The Best Part Of Science

by Tim Griffin, copyright 2018

 

In the ancient days, you know, when the wind began to blow

And the clouds up in the sky began to blacken

All the folk were badly frightened; was it Neptune or Poseidon?

Were they fightin’ with a titan or a kraken?

Then the lightning would flash and a thunderclap would crash

Was is Zeus or was it Set or Feng Po Po?

Maybe Thor and Dionysus would accept our sacrifices

But we really didn’t have a way to know

 

Then some people wondered whether we could understand the weather

And together, started studying the air

We began to build barometers and mercury thermometers

Hygrometers for knowledge we could share

We collected lots of data and began to find a way to

Say just what we think the weather’s gonna do

So now instead of mere mythology we have meteorology…

And the best part of science is it’s true.  (Literally, that is; we can predict the weather now.)

 

In the ancient days when millions of people died of illnesses

Like polio, pertussis, and rubella

We imagined horrid horsemen who would gallop on their course and

Make a corpse of any lady or a fella

We could try to help our odds, sacrificing to the gods

Making ointments out of rhino horn and poo

And a lot of people thought that it was working; it was not

But we had no way of telling what was true.  (No scientific method back then…)

 

Now today, if you get ill with a fever or a chill

Modern doctors make a careful diagnosis

And instead of making guesses we have rigorous processes

For prevention, predication and prognosis

While with better sanitation and effective vaccinations

We have kept entire nations from their graves

Because instead of mere mythology we have microbiology…

And the best part of science is it saves.   (Lives, that is… millions of ‘em.)

 

 

So when you come across a fossil of a creature that’s colossal

Or you see a star that’s moving in the sky

Don’t assume that it’s a fairy or a dragon mean and scary

You can figure out what’s happening if you try

You know a myth’s an allegory but it’s really just a story

So enjoy it for the way it makes you feel

Ah, but when you start to wonder why the lightning and the thunder…

The greatest part of science, my favorite part of science,

The best part of science is it’s real.  (Whether you believe in it or not.)

 

Notes

This song came out of a recent discussion with a classroom of third graders. The kids had been reading myths as part of their introduction to different genres of fiction, and a very clever girl pointed out that to the people who originally told those stories, the myths were not fiction but a serious effort to understand the world. We discussed how myth and science both come from our basic need to explain how the world around us came to be, and to gain some sense of agency within it. The main difference, of course, is that science includes a mechanism for testing to see what actually works; whereas testing to see what kind of sacrifice Neptune preferred (if anyone ever actually tried it) would only lead to the conclusion that Neptune is an awfully moody god, and probably a jerk besides.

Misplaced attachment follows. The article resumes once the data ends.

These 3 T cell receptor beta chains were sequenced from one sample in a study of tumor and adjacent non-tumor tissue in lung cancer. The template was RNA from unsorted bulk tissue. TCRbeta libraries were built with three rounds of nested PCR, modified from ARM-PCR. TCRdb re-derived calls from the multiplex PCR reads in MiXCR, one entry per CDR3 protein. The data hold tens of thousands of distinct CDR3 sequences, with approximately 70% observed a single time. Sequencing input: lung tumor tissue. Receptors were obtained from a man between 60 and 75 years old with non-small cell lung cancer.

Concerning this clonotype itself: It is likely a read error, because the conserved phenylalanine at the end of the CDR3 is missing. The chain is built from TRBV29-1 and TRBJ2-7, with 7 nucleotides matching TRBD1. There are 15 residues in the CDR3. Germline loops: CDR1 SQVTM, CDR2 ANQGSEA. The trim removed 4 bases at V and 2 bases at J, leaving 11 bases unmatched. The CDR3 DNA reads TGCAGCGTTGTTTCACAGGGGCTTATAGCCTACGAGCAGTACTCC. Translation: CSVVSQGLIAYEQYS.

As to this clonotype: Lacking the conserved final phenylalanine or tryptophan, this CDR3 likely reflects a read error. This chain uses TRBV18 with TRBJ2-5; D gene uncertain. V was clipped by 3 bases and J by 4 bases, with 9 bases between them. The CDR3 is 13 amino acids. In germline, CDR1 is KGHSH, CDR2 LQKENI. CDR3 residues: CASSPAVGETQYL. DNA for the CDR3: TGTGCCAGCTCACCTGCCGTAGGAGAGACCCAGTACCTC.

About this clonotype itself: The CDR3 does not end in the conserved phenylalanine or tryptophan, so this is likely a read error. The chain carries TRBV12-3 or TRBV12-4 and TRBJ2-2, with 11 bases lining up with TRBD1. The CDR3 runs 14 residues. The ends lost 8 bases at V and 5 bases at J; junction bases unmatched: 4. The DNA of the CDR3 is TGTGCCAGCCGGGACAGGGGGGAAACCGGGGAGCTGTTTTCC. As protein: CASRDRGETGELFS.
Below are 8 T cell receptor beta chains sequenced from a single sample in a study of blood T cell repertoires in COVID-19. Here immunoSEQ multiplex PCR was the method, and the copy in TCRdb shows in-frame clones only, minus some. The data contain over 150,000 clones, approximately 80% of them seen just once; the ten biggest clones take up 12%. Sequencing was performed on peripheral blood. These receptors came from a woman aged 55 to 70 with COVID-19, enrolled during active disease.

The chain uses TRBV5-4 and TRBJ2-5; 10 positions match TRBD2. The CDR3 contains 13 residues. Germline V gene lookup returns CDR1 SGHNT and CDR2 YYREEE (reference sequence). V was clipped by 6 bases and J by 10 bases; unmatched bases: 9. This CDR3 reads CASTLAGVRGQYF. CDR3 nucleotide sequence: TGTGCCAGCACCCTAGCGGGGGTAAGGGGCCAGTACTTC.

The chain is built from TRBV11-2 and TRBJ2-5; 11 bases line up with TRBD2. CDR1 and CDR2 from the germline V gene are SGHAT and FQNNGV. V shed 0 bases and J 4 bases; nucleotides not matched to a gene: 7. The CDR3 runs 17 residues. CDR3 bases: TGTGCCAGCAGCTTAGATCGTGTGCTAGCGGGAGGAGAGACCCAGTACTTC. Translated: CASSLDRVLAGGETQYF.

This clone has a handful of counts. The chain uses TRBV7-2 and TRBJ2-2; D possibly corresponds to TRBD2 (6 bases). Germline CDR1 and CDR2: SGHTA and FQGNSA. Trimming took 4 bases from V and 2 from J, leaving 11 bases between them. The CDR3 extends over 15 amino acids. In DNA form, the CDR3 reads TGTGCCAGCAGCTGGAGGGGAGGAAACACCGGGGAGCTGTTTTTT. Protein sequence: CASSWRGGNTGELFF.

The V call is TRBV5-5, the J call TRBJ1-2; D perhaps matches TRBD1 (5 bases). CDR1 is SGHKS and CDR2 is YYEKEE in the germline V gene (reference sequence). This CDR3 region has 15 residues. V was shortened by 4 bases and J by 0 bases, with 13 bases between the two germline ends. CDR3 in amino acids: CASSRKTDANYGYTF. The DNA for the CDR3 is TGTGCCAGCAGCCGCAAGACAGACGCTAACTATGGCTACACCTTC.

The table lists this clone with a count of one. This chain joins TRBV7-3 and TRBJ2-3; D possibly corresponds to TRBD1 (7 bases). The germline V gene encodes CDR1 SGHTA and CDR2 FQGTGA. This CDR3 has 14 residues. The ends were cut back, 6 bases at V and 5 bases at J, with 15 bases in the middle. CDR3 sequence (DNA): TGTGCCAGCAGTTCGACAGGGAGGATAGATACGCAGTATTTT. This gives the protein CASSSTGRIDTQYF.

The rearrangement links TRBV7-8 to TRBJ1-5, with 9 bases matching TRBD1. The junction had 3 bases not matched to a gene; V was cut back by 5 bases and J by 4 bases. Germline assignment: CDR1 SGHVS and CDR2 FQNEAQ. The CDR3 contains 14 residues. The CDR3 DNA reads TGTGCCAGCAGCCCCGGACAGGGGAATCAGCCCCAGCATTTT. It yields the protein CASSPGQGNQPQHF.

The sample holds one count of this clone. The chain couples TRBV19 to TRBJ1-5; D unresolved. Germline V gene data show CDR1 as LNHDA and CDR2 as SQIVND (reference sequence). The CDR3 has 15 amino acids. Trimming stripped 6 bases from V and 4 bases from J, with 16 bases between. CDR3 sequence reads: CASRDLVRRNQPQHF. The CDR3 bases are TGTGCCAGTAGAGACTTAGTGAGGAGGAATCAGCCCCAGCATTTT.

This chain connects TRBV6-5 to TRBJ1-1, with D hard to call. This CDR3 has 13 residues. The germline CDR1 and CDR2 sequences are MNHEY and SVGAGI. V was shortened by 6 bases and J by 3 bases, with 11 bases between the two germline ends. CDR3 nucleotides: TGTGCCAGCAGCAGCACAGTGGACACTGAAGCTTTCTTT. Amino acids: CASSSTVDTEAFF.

Here are some academic standards from the Common Core addressed by this song.

CC.RL.3.2. Recount stories, including fables, folktales, and myths from diverse cultures; determine the central message, lesson, or moral and explain how it is conveyed through key details in the text.

CC.RI.3.3. Describe the relationship between a series of historical events, scientific ideas or concepts, or steps in technical procedures in a text, using language that pertains to time, sequence, and cause/effect.

CC.RF.3.3. Know and apply grade-level phonics and word analysis skills in decoding words. Identify and know the meaning of the most common prefixes and derivational suffixes. Decode words with common Latin suffixes. Decode multisyllable words. Read grade-appropriate irregularly spelled words.

CC.RL.4.9. Compare and contrast the treatment of similar themes and topics (e.g., opposition of good and evil) and patterns of events (e.g., the quest) in stories, myths, and traditional literature from different cultures.

CC.RI.4.3. Explain events, procedures, ideas, or concepts in a historical, scientific, or technical text, including what happened and why, based on specific information in the text.

CC.RF.4.3. Know and apply grade-level phonics and word analysis skills in decoding words. Use combined knowledge of all letter-sound correspondences, syllabication patterns, and morphology (e.g., roots and affixes) to read accurately unfamiliar multisyllabic words in context and out of context.

CC.RI.5.3. Explain the relationships or interactions between two or more individuals, events, ideas, or concepts in a historical, scientific, or technical text based on specific information in the text.

CC.RF.5.3. Know and apply grade-level phonics and word analysis skills in decoding words.

a. Use combined knowledge of all letter-sound correspondences, syllabication patterns, and morphology (e.g., roots and affixes) to read accurately unfamiliar multisyllabic words in context and out of context.

 

Chords: C, G, G7, C7, F, A, D